Immigration Crimes and Penalties Under Federal Law
Immigration law in the United States is complex and constantly evolving. There are many ways that a non-citizen can run afoul of immigration laws and face severe consequences like deportation or being barred from re-entering the U.S. Understanding the key immigration crimes and penalties under federal law is critical for non-citizens facing criminal charges.
Unlawful Entry and Reentry
- Enter or attempt to enter the U.S. at any time or place other than designated by immigration officers
- Elude examination or inspection by immigration officers
- Obtain entry into the U.S. by a willfully false or misleading representation or willful concealment of a material fact
For a first offense, the maximum penalty is 6 months in prison. Subsequent offenses are punishable by up to 2 years in prison.
Illegal reentry after removal is a more serious felony offense under 8 U.S.C. § 1326. The maximum prison sentence is 2 years, but can reach up to 20 years if the non-citizen has certain criminal convictions or was previously removed on certain grounds.
Prosecutions for unlawful entry and reentry reached record highs during the Trump administration, but have fallen under Biden. These entry-related offenses still account for a substantial portion of the federal criminal docket.
Smuggling, Transporting, Harboring
Several laws criminalize assisting unlawful immigration:
- Alien smuggling (8 U.S.C. § 1324(a)(1)(A)): Bringing or attempting to bring a non-citizen into the U.S. illegally. Punishable by up to 10 years in prison, with higher maximums if done for financial gain.
- Encouraging or inducing illegal immigration (8 U.S.C. § 1324(a)(1)(A)(iv)): Encouraging or inducing a non-citizen to come to or reside in the U.S. knowing it would be illegal. Up to 5 years in prison.
- Transporting (8 U.S.C. § 1324(a)(1)(A)(ii)): Transporting a non-citizen within the U.S. knowing they entered illegally. Punishable by up to 5 years in prison, 10 if done for financial gain.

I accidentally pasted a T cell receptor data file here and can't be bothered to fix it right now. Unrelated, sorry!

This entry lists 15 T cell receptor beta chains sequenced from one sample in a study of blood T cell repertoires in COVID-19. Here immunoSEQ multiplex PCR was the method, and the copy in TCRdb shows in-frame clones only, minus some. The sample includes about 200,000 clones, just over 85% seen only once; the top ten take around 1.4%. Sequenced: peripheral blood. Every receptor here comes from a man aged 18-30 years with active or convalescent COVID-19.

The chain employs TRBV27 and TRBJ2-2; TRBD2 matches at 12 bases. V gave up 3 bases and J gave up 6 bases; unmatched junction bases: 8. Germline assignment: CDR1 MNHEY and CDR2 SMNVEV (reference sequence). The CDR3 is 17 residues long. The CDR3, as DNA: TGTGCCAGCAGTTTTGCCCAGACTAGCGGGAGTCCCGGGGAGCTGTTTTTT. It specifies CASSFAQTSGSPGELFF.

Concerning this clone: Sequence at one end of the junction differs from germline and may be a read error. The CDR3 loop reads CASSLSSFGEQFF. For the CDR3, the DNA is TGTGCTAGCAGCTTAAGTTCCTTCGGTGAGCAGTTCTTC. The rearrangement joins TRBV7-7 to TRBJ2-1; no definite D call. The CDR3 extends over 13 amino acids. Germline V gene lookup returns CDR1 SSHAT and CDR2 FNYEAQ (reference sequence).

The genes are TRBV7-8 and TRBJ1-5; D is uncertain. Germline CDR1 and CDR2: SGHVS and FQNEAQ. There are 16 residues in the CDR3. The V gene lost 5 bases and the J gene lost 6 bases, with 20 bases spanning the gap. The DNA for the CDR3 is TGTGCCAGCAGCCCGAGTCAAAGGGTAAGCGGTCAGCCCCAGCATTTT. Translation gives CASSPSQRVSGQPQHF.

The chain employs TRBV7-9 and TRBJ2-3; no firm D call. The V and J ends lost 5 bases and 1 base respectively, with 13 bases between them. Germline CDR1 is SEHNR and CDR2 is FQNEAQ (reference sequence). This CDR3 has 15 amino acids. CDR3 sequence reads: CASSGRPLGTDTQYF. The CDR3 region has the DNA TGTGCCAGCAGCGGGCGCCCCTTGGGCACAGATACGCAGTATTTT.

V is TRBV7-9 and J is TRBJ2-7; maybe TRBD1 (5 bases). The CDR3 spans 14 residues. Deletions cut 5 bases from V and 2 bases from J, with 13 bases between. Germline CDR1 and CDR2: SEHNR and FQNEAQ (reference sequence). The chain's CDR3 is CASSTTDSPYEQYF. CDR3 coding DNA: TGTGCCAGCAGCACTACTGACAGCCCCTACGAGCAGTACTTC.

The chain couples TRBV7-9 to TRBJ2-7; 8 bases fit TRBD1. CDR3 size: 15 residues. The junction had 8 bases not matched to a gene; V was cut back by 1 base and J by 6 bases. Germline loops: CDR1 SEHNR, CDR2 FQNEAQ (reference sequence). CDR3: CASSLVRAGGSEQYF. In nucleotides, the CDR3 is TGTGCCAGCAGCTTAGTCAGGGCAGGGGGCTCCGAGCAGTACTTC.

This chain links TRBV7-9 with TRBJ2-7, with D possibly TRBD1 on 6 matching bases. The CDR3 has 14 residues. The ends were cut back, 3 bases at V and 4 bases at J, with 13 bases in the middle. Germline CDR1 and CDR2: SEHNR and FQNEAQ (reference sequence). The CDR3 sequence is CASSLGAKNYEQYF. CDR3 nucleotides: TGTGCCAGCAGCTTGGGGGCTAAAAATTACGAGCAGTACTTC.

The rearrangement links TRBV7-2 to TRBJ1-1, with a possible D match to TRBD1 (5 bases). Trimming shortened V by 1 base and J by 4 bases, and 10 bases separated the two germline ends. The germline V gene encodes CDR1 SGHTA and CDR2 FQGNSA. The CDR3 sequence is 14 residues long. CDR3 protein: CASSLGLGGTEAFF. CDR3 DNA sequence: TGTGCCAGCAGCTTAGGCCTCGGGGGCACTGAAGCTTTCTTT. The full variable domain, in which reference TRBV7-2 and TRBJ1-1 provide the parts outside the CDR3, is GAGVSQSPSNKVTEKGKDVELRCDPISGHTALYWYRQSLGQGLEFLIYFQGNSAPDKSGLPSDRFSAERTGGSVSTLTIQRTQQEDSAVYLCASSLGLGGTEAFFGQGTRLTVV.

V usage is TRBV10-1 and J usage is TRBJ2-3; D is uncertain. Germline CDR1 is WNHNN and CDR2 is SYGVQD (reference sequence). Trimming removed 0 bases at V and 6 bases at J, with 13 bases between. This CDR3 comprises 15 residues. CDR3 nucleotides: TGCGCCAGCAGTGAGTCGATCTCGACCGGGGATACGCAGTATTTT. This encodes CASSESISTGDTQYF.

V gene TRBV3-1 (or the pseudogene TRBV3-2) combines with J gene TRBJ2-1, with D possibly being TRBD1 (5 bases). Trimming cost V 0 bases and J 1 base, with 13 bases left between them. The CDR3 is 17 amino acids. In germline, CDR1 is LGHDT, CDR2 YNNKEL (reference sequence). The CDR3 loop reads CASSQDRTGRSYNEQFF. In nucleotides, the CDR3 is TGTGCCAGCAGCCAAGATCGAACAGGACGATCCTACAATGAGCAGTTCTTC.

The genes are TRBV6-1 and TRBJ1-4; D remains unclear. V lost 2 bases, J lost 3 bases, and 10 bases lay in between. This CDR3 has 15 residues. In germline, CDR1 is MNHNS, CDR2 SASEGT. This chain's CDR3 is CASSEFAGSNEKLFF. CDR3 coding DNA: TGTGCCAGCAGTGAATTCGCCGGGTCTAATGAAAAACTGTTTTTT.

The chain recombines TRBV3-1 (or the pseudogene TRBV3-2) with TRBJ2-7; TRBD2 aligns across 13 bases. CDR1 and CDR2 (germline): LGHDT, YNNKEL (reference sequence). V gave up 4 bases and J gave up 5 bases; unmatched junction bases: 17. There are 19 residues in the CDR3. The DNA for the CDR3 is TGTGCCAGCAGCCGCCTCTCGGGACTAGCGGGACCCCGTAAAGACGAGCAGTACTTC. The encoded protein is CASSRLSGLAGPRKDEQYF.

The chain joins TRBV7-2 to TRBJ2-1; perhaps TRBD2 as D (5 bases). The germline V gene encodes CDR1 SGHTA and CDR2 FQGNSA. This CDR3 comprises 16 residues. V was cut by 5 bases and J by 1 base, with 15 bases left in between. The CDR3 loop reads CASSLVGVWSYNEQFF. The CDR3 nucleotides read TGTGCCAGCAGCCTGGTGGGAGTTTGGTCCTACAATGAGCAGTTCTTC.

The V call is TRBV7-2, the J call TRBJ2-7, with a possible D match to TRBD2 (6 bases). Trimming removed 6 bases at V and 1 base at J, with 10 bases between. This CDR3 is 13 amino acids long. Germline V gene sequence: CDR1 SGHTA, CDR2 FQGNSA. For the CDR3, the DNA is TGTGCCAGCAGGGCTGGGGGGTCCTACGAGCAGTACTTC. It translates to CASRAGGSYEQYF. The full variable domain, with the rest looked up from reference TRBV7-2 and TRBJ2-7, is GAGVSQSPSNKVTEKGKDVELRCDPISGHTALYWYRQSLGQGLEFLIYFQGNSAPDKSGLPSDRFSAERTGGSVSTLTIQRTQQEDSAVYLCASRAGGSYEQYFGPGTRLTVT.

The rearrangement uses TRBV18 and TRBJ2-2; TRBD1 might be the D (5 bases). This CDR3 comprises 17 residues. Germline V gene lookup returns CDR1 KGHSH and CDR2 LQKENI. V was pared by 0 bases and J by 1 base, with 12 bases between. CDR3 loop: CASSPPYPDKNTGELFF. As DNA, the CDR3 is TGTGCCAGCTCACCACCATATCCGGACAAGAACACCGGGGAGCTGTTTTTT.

- Harboring (8 U.S.C. § 1324(a)(1)(A)(iii)): Harboring, shielding or concealing a non-citizen in the U.S. illegally. Up to 5 years imprisonment, 10 if done for financial gain.
Marrying solely to evade immigration laws is a crime under 8 U.S.C. § 1325(c). The maximum penalty is 5 years in prison and a fine. Prosecutors can also charge immigration marriage fraud under other laws prohibiting false statements, visa fraud, or marriage fraud.
False Claims of U.S. Citizenship
Fraudulently Obtaining Citizenship
Under 18 U.S.C. § 1425, it is a crime to knowingly procure naturalization contrary to law. This includes obtaining naturalization through fraud or willful misrepresentation. The penalty is up to 25 years imprisonment, with higher maximums if done to facilitate drug trafficking or terrorism.
Identity Theft and False Statements
Defenses and Mitigating Immigration Consequences
For non-citizens, the immigration consequences of a conviction can be severe. However, an experienced criminal defense attorney may be able to get charges dismissed or reduced, or plea to an alternate offense to avoid negative immigration outcomes.
Potential defenses include:
- Lack of intent – the non-citizen did not knowingly commit fraud or make false statements
- Duress or necessity – the non-citizen felt compelled to act unlawfully
- Entrapment – the non-citizen was induced to commit the crime by government agents
Consulting with an attorney knowledgeable in both criminal and immigration law is critical to avoid or minimize immigration consequences. Non-citizen defendants have the right to be advised of immigration consequences before pleading guilty.